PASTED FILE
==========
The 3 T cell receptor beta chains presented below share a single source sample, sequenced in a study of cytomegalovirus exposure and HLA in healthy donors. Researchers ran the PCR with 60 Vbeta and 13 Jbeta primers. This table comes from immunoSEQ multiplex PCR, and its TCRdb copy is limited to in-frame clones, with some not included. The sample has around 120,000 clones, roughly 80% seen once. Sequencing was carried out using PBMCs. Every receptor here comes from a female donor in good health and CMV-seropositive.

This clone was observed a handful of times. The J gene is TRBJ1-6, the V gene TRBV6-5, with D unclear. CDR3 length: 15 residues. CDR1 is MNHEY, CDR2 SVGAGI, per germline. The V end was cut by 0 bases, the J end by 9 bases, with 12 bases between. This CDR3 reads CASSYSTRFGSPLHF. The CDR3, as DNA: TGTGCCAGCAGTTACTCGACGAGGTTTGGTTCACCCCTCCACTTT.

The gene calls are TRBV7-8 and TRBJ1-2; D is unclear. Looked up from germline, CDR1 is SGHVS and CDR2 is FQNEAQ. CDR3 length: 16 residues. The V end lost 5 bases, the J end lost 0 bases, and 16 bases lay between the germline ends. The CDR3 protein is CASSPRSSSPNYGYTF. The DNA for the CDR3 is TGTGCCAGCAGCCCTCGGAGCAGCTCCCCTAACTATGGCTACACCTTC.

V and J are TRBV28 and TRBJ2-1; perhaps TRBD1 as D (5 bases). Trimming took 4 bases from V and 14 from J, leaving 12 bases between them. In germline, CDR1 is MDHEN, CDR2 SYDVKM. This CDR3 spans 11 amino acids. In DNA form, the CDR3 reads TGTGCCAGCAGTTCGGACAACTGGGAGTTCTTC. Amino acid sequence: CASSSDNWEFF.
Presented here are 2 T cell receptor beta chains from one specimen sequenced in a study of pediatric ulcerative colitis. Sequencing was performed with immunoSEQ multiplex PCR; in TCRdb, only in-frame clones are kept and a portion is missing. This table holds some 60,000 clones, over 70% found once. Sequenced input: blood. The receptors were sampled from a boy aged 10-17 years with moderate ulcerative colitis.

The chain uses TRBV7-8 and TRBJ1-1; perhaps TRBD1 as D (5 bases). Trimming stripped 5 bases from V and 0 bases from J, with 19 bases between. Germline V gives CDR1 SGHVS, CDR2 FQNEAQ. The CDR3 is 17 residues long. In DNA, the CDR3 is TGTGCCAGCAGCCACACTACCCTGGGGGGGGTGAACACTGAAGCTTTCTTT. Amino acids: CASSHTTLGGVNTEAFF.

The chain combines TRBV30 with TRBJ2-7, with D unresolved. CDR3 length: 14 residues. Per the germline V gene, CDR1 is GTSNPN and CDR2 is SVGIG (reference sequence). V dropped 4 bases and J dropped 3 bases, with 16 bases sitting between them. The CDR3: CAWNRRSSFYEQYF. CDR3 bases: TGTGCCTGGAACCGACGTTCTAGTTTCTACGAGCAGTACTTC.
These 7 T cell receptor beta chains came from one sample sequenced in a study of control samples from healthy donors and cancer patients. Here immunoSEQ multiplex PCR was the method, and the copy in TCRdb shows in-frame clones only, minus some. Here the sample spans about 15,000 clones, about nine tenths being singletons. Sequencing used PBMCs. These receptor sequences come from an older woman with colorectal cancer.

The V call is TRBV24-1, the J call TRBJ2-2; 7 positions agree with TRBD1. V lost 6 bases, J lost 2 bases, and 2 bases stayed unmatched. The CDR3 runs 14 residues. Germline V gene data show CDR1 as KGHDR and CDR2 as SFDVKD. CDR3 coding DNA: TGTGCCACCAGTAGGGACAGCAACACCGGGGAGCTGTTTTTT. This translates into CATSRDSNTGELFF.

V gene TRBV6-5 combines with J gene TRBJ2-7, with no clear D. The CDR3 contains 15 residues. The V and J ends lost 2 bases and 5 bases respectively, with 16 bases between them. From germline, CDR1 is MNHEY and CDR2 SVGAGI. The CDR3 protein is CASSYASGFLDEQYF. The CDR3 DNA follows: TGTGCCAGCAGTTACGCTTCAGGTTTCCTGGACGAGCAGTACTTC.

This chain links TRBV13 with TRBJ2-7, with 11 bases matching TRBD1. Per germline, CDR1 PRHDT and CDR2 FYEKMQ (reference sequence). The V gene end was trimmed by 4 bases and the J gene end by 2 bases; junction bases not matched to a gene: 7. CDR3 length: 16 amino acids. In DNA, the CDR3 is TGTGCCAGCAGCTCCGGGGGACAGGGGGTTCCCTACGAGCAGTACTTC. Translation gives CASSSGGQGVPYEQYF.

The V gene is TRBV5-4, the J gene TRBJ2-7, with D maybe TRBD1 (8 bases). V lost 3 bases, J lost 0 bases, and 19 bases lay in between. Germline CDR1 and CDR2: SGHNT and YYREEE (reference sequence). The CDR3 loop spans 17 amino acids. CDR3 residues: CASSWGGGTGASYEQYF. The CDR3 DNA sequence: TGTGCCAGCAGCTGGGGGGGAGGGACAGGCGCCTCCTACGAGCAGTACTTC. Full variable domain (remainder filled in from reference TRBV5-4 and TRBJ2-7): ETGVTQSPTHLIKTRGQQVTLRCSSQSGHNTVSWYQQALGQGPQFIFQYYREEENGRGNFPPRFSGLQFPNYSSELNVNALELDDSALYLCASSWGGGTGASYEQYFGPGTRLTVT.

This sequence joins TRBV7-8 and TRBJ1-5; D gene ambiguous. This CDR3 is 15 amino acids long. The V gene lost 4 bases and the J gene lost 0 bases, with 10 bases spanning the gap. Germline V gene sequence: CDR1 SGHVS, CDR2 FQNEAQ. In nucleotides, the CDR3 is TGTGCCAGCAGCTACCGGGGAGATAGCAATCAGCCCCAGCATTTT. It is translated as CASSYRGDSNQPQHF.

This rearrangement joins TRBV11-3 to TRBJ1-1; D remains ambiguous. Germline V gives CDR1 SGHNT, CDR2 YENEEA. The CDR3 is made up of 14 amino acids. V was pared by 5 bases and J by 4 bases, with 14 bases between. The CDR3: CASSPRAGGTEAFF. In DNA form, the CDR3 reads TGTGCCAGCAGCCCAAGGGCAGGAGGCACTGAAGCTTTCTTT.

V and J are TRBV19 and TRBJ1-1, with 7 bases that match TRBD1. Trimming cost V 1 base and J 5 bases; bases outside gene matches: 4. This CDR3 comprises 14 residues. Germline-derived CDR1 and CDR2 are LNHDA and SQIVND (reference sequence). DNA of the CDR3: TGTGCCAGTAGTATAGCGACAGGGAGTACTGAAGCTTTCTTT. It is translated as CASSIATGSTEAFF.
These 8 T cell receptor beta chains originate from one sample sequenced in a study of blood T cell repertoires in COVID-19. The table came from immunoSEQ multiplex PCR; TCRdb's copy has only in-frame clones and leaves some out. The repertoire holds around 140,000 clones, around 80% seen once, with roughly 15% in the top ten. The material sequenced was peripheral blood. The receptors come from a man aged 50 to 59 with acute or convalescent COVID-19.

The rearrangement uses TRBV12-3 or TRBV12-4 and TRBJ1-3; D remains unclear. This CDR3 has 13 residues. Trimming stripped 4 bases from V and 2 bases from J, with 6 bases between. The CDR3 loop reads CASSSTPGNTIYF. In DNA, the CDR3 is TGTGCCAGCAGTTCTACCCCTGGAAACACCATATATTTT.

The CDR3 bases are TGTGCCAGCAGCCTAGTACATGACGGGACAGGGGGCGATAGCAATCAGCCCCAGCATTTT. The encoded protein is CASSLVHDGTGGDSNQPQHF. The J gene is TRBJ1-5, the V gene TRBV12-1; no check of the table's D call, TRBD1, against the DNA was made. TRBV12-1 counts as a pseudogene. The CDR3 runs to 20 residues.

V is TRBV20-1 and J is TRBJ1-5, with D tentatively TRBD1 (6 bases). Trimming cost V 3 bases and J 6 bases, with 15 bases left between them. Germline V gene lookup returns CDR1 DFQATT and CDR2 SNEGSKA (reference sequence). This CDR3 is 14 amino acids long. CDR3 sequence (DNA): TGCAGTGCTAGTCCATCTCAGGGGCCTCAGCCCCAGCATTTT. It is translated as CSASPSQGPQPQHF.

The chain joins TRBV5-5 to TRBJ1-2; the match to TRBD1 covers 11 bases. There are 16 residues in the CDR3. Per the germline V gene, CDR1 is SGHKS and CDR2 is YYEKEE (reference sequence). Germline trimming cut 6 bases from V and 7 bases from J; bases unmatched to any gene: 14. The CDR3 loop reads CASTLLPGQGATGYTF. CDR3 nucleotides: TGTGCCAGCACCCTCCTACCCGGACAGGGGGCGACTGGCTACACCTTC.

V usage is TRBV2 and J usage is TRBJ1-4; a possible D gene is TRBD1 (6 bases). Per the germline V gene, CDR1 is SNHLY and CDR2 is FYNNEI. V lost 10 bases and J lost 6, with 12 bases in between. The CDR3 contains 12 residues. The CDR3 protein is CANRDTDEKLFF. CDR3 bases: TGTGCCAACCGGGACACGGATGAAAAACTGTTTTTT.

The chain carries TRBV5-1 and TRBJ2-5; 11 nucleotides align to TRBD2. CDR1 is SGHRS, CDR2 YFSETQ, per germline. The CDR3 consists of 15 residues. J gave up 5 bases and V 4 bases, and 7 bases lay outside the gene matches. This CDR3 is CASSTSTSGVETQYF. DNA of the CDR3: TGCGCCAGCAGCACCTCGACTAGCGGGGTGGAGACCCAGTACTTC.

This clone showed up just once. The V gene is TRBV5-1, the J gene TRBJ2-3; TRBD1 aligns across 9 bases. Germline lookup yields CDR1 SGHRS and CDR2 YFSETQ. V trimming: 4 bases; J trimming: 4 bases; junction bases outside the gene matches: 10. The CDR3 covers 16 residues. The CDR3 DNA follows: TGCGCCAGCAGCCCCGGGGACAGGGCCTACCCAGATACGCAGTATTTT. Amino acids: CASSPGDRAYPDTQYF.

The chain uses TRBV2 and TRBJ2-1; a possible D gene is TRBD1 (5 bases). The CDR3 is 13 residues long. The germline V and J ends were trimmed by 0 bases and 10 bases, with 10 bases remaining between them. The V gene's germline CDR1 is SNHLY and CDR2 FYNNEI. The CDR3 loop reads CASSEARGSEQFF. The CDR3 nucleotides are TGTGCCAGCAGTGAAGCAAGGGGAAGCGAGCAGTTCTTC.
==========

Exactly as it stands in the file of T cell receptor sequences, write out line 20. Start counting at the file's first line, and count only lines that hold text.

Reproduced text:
The chain joins TRBV5-5 to TRBJ1-2; the match to TRBD1 covers 11 bases. There are 16 residues in the CDR3. Per the germline V gene, CDR1 is SGHKS and CDR2 is YYEKEE (reference sequence). Germline trimming cut 6 bases from V and 7 bases from J; bases unmatched to any gene: 14. The CDR3 loop reads CASTLLPGQGATGYTF. CDR3 nucleotides: TGTGCCAGCACCCTCCTACCCGGACAGGGGGCGACTGGCTACACCTTC.